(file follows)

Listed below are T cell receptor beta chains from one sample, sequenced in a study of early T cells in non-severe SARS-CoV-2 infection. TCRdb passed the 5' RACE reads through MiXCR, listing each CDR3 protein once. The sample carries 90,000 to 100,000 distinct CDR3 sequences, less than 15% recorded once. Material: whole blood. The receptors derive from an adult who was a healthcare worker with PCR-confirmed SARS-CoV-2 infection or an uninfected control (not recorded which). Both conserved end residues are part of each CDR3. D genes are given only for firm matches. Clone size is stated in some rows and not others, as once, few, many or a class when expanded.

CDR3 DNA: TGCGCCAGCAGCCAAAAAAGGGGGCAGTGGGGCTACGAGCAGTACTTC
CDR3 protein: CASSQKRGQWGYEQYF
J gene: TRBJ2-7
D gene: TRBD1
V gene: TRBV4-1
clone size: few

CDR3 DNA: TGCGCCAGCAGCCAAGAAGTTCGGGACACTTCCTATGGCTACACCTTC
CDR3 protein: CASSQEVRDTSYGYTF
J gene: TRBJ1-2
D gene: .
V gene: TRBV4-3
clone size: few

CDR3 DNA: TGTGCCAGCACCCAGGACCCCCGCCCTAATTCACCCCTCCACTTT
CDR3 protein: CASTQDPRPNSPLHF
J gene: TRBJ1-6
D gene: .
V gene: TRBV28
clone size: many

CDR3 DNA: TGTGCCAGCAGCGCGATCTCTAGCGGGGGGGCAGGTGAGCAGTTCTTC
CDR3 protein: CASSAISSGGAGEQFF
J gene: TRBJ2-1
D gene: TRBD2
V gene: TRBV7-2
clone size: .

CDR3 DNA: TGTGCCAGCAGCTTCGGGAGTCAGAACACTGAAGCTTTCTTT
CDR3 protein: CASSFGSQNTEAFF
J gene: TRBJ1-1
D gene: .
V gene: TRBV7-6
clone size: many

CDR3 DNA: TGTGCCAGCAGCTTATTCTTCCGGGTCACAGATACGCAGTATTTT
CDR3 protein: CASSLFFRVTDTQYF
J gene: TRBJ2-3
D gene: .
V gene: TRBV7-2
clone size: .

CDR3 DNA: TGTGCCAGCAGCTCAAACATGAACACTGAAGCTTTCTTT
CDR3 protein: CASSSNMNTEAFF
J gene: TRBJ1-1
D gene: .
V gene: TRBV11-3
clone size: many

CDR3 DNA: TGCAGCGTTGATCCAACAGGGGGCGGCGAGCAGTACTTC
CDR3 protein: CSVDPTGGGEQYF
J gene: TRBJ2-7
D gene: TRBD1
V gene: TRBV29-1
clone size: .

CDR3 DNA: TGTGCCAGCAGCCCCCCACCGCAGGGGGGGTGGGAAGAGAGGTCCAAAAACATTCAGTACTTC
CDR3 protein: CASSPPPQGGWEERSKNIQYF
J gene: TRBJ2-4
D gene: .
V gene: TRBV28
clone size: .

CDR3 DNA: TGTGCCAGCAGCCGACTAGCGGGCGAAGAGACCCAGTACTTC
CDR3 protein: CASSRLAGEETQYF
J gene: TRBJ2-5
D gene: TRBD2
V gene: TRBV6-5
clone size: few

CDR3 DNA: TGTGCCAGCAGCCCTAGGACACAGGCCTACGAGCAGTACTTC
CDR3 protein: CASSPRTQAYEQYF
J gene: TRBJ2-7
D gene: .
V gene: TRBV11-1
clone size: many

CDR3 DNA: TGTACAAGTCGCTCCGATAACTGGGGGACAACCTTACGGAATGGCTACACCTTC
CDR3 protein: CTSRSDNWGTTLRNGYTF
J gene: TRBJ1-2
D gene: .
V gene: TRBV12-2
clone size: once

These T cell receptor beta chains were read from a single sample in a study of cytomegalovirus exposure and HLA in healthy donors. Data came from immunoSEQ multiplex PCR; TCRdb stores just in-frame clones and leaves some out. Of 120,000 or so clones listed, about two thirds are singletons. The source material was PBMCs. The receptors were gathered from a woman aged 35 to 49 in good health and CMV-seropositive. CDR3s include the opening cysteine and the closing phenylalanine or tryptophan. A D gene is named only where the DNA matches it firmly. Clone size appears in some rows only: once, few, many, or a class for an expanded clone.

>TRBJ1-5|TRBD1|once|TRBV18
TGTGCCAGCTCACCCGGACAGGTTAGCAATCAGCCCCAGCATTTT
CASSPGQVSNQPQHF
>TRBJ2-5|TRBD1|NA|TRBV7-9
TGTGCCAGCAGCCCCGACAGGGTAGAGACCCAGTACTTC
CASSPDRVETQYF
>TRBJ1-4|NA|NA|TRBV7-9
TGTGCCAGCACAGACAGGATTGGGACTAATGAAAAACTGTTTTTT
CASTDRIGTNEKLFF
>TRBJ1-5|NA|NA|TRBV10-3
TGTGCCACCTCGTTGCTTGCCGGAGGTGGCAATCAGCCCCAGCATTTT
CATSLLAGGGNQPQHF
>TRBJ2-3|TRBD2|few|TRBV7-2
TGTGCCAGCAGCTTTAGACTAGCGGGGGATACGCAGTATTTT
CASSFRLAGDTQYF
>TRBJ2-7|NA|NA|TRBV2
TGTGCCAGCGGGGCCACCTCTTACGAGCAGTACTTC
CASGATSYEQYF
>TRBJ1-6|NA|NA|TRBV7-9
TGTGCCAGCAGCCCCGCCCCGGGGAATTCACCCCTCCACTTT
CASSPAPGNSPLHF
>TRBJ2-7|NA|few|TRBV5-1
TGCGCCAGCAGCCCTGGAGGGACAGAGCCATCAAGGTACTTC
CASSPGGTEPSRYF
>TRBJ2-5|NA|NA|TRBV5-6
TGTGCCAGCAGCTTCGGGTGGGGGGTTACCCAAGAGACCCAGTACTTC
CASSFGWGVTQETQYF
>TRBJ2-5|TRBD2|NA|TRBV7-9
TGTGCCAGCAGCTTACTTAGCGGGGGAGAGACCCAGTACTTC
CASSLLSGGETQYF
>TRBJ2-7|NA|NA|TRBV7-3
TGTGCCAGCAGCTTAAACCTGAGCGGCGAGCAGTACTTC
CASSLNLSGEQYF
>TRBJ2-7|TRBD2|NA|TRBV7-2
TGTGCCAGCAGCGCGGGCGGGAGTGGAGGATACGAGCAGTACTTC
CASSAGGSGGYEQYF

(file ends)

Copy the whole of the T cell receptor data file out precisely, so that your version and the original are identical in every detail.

Listed below are T cell receptor beta chains from one sample, sequenced in a study of early T cells in non-severe SARS-CoV-2 infection. TCRdb passed the 5' RACE reads through MiXCR, listing each CDR3 protein once. The sample carries 90,000 to 100,000 distinct CDR3 sequences, less than 15% recorded once. Material: whole blood. The receptors derive from an adult who was a healthcare worker with PCR-confirmed SARS-CoV-2 infection or an uninfected control (not recorded which). Both conserved end residues are part of each CDR3. D genes are given only for firm matches. Clone size is stated in some rows and not others, as once, few, many or a class when expanded.

CDR3 DNA: TGCGCCAGCAGCCAAAAAAGGGGGCAGTGGGGCTACGAGCAGTACTTC
CDR3 protein: CASSQKRGQWGYEQYF
J gene: TRBJ2-7
D gene: TRBD1
V gene: TRBV4-1
clone size: few

CDR3 DNA: TGCGCCAGCAGCCAAGAAGTTCGGGACACTTCCTATGGCTACACCTTC
CDR3 protein: CASSQEVRDTSYGYTF
J gene: TRBJ1-2
D gene: .
V gene: TRBV4-3
clone size: few

CDR3 DNA: TGTGCCAGCACCCAGGACCCCCGCCCTAATTCACCCCTCCACTTT
CDR3 protein: CASTQDPRPNSPLHF
J gene: TRBJ1-6
D gene: .
V gene: TRBV28
clone size: many

CDR3 DNA: TGTGCCAGCAGCGCGATCTCTAGCGGGGGGGCAGGTGAGCAGTTCTTC
CDR3 protein: CASSAISSGGAGEQFF
J gene: TRBJ2-1
D gene: TRBD2
V gene: TRBV7-2
clone size: .

CDR3 DNA: TGTGCCAGCAGCTTCGGGAGTCAGAACACTGAAGCTTTCTTT
CDR3 protein: CASSFGSQNTEAFF
J gene: TRBJ1-1
D gene: .
V gene: TRBV7-6
clone size: many

CDR3 DNA: TGTGCCAGCAGCTTATTCTTCCGGGTCACAGATACGCAGTATTTT
CDR3 protein: CASSLFFRVTDTQYF
J gene: TRBJ2-3
D gene: .
V gene: TRBV7-2
clone size: .

CDR3 DNA: TGTGCCAGCAGCTCAAACATGAACACTGAAGCTTTCTTT
CDR3 protein: CASSSNMNTEAFF
J gene: TRBJ1-1
D gene: .
V gene: TRBV11-3
clone size: many

CDR3 DNA: TGCAGCGTTGATCCAACAGGGGGCGGCGAGCAGTACTTC
CDR3 protein: CSVDPTGGGEQYF
J gene: TRBJ2-7
D gene: TRBD1
V gene: TRBV29-1
clone size: .

CDR3 DNA: TGTGCCAGCAGCCCCCCACCGCAGGGGGGGTGGGAAGAGAGGTCCAAAAACATTCAGTACTTC
CDR3 protein: CASSPPPQGGWEERSKNIQYF
J gene: TRBJ2-4
D gene: .
V gene: TRBV28
clone size: .

CDR3 DNA: TGTGCCAGCAGCCGACTAGCGGGCGAAGAGACCCAGTACTTC
CDR3 protein: CASSRLAGEETQYF
J gene: TRBJ2-5
D gene: TRBD2
V gene: TRBV6-5
clone size: few

CDR3 DNA: TGTGCCAGCAGCCCTAGGACACAGGCCTACGAGCAGTACTTC
CDR3 protein: CASSPRTQAYEQYF
J gene: TRBJ2-7
D gene: .
V gene: TRBV11-1
clone size: many

CDR3 DNA: TGTACAAGTCGCTCCGATAACTGGGGGACAACCTTACGGAATGGCTACACCTTC
CDR3 protein: CTSRSDNWGTTLRNGYTF
J gene: TRBJ1-2
D gene: .
V gene: TRBV12-2
clone size: once

These T cell receptor beta chains were read from a single sample in a study of cytomegalovirus exposure and HLA in healthy donors. Data came from immunoSEQ multiplex PCR; TCRdb stores just in-frame clones and leaves some out. Of 120,000 or so clones listed, about two thirds are singletons. The source material was PBMCs. The receptors were gathered from a woman aged 35 to 49 in good health and CMV-seropositive. CDR3s include the opening cysteine and the closing phenylalanine or tryptophan. A D gene is named only where the DNA matches it firmly. Clone size appears in some rows only: once, few, many, or a class for an expanded clone.

>TRBJ1-5|TRBD1|once|TRBV18
TGTGCCAGCTCACCCGGACAGGTTAGCAATCAGCCCCAGCATTTT
CASSPGQVSNQPQHF
>TRBJ2-5|TRBD1|NA|TRBV7-9
TGTGCCAGCAGCCCCGACAGGGTAGAGACCCAGTACTTC
CASSPDRVETQYF
>TRBJ1-4|NA|NA|TRBV7-9
TGTGCCAGCACAGACAGGATTGGGACTAATGAAAAACTGTTTTTT
CASTDRIGTNEKLFF
>TRBJ1-5|NA|NA|TRBV10-3
TGTGCCACCTCGTTGCTTGCCGGAGGTGGCAATCAGCCCCAGCATTTT
CATSLLAGGGNQPQHF
>TRBJ2-3|TRBD2|few|TRBV7-2
TGTGCCAGCAGCTTTAGACTAGCGGGGGATACGCAGTATTTT
CASSFRLAGDTQYF
>TRBJ2-7|NA|NA|TRBV2
TGTGCCAGCGGGGCCACCTCTTACGAGCAGTACTTC
CASGATSYEQYF
>TRBJ1-6|NA|NA|TRBV7-9
TGTGCCAGCAGCCCCGCCCCGGGGAATTCACCCCTCCACTTT
CASSPAPGNSPLHF
>TRBJ2-7|NA|few|TRBV5-1
TGCGCCAGCAGCCCTGGAGGGACAGAGCCATCAAGGTACTTC
CASSPGGTEPSRYF
>TRBJ2-5|NA|NA|TRBV5-6
TGTGCCAGCAGCTTCGGGTGGGGGGTTACCCAAGAGACCCAGTACTTC
CASSFGWGVTQETQYF
>TRBJ2-5|TRBD2|NA|TRBV7-9
TGTGCCAGCAGCTTACTTAGCGGGGGAGAGACCCAGTACTTC
CASSLLSGGETQYF
>TRBJ2-7|NA|NA|TRBV7-3
TGTGCCAGCAGCTTAAACCTGAGCGGCGAGCAGTACTTC
CASSLNLSGEQYF
>TRBJ2-7|TRBD2|NA|TRBV7-2
TGTGCCAGCAGCGCGGGCGGGAGTGGAGGATACGAGCAGTACTTC
CASSAGGSGGYEQYF